Since 2011, Lonmin has been supporting 21 peer volunteers who are active in the eight villages of the Silindini area in the Eastern Cape, our main labour sending area. We provided the initial impetus and training for the group and continue to offer support through monthly stipends, in-service training, home-based care kits and food supplements for patients.
The Group has shown remarkable initiative in the face of the many challenges in the region, and with minimal supervision has built strong relationships with local municipalities and the Department of Health. The Group cares for the ill and the orphaned, and delivers talks at schools in the area. Food from the garden they established supports local patients and the excess is sold to fund their activities. A water tank and water pipes were donated by the Department of Agriculture, which has allowed them to expand the food garden.
Governance structures in the Group have been well established and the Group invests in team-building activities which the volunteers self-finance, including an annual trip to Durban to debrief on the previous year and plan for the year ahead.
Lonmin’s health promotion initiatives in the Marikana GLC aim to raise awareness among learners and out-of-school youth about sexual health, HIV/Aids, TB and substance abuse. Programmes include support for school peer educators to raise awareness about these issues and encourage young people to access health facilities, should they need to. A drama competition to showcase messages on teenage pregnancy, HIV/Aids and substance abuse was staged for all the GLC high schools.
The focus at GLC primary schools is on child protection, including issues such as child neglect/abuse, personal hygiene, human trafficking and bullying.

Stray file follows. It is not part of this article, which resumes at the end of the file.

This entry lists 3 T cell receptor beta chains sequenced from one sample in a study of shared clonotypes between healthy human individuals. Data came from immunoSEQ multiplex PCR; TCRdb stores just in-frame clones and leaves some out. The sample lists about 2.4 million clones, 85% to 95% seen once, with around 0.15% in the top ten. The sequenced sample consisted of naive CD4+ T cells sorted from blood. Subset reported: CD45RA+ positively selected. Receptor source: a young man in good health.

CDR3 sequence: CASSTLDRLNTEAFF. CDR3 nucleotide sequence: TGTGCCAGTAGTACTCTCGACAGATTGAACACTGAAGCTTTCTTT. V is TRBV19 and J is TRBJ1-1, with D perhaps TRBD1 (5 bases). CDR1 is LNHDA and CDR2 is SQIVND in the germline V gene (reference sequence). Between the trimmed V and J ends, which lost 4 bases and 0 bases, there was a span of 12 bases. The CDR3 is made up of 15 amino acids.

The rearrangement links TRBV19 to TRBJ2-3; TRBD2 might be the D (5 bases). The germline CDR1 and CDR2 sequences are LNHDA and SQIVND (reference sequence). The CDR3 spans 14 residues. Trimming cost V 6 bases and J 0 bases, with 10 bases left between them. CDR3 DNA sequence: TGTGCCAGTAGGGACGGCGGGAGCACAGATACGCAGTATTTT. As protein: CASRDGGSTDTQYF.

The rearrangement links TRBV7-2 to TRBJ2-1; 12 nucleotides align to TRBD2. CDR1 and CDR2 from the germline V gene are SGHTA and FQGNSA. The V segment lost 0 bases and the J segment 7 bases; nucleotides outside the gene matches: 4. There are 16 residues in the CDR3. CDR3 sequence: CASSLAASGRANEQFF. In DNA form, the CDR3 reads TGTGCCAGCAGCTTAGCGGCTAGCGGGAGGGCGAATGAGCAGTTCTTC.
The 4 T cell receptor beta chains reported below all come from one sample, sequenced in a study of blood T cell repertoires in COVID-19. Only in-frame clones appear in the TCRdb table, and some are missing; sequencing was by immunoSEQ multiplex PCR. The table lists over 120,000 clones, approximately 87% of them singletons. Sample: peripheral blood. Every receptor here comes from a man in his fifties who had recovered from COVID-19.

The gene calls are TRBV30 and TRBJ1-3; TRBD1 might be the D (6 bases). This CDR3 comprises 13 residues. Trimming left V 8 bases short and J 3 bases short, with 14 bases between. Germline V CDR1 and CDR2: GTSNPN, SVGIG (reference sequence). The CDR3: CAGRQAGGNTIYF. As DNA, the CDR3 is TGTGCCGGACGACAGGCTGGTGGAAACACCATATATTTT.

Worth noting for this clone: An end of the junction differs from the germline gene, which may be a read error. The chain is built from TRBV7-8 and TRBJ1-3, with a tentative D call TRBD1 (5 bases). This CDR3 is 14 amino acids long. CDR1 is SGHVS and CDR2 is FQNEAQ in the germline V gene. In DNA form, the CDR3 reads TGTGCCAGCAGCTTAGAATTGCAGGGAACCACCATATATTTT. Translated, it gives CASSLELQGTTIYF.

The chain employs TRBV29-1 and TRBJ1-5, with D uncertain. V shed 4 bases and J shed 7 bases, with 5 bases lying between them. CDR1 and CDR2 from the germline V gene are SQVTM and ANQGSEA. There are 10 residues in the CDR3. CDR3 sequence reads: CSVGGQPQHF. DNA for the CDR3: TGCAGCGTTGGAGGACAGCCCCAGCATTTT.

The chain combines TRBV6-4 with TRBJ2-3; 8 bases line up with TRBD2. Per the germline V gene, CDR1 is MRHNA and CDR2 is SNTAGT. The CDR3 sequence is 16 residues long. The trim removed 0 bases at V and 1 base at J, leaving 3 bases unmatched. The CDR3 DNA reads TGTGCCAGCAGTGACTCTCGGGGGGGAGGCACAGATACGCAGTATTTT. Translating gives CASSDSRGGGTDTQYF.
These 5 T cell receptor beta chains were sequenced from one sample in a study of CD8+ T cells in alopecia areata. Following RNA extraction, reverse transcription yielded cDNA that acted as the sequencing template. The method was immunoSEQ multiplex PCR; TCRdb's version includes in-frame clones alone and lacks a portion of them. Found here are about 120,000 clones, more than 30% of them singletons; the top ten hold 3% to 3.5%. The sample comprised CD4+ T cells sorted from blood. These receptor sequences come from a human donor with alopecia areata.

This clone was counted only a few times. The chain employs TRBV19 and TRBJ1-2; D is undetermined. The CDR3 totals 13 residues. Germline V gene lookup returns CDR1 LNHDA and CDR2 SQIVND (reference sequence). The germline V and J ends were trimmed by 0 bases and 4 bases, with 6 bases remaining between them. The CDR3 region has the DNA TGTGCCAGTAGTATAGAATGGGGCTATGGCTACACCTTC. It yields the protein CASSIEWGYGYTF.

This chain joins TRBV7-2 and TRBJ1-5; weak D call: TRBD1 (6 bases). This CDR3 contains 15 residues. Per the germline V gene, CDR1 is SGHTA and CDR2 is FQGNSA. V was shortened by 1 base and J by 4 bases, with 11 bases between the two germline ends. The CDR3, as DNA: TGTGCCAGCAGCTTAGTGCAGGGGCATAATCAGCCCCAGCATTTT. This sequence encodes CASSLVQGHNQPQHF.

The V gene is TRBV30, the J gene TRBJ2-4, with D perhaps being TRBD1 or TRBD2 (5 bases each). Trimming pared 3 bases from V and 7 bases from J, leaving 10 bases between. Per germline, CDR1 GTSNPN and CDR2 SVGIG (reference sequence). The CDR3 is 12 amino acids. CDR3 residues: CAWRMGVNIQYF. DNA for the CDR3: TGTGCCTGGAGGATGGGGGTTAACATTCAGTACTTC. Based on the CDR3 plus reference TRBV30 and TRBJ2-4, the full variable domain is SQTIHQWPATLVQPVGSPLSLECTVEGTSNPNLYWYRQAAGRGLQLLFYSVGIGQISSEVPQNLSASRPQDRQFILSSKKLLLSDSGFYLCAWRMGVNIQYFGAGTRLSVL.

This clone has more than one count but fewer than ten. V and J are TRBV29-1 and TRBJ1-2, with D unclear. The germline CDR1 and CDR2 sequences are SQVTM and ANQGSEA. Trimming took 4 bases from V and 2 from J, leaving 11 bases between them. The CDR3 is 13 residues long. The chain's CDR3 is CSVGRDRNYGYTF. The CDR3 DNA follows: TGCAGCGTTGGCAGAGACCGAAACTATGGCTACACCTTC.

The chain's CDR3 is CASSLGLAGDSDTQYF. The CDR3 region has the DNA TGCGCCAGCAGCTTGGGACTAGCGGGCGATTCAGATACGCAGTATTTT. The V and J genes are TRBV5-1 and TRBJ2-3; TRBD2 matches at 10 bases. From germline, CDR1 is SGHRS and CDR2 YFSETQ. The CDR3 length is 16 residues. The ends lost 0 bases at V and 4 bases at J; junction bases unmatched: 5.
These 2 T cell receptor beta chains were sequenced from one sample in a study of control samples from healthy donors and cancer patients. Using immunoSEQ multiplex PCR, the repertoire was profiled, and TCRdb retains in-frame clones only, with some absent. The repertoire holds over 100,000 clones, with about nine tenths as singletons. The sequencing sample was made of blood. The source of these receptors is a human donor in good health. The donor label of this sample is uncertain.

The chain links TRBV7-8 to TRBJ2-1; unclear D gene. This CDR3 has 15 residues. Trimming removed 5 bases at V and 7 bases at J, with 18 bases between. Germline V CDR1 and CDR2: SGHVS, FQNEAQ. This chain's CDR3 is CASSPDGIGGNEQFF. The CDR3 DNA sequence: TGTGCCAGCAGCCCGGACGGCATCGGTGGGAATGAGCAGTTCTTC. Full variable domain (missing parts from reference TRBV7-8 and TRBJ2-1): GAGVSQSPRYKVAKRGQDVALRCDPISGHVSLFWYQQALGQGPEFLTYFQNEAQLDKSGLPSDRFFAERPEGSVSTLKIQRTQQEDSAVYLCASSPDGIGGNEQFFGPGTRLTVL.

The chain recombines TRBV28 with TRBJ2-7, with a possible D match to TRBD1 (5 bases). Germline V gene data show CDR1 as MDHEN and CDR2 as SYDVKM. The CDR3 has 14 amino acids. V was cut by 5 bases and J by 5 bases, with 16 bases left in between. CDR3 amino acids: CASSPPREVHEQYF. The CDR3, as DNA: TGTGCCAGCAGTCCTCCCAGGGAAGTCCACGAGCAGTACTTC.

Meetings are also held with parents and community members to raise awareness and explain the initiatives being communicated with the youth.
A sanitary towel drive and sexuality education for grades 6 and 7 primary school learners and high school learners were initiated.
Nutrition and health are inextricably linked. In children, good nutrition is essential for physical and mental development. Lonmin supports orphaned and vulnerable children in the GLC and Limpopo through food centres and supporting food gardens.
The Department of Basic Education’s National Schools Nutrition Programme provides meals to GLC learners. We support this programme through providing monitoring and have established six food centres in Marikana and two in Limpopo that provide meals to 533 orphaned and vulnerable children.
Community members can receive training on how to cultivate food at permaculture food gardens at four of the food centres. An annual competition encourages schools to establish the best and most productive gardens. Students are taught how to grow their own food and can share this knowledge with their families.
Health infrastructure projects
We invest in health infrastructure projects that improve access to basic healthcare in the GLC, in partnership with the Department of Health, local government and other stakeholders.
We contributed towards repairing storm damage to the roof of the Segwaelane clinic.
Our local economic development investments aim to create socio-economic infrastructure that provides a platform for economic development. We work closely with local and national government to support its agenda to improve basic service in the GLC.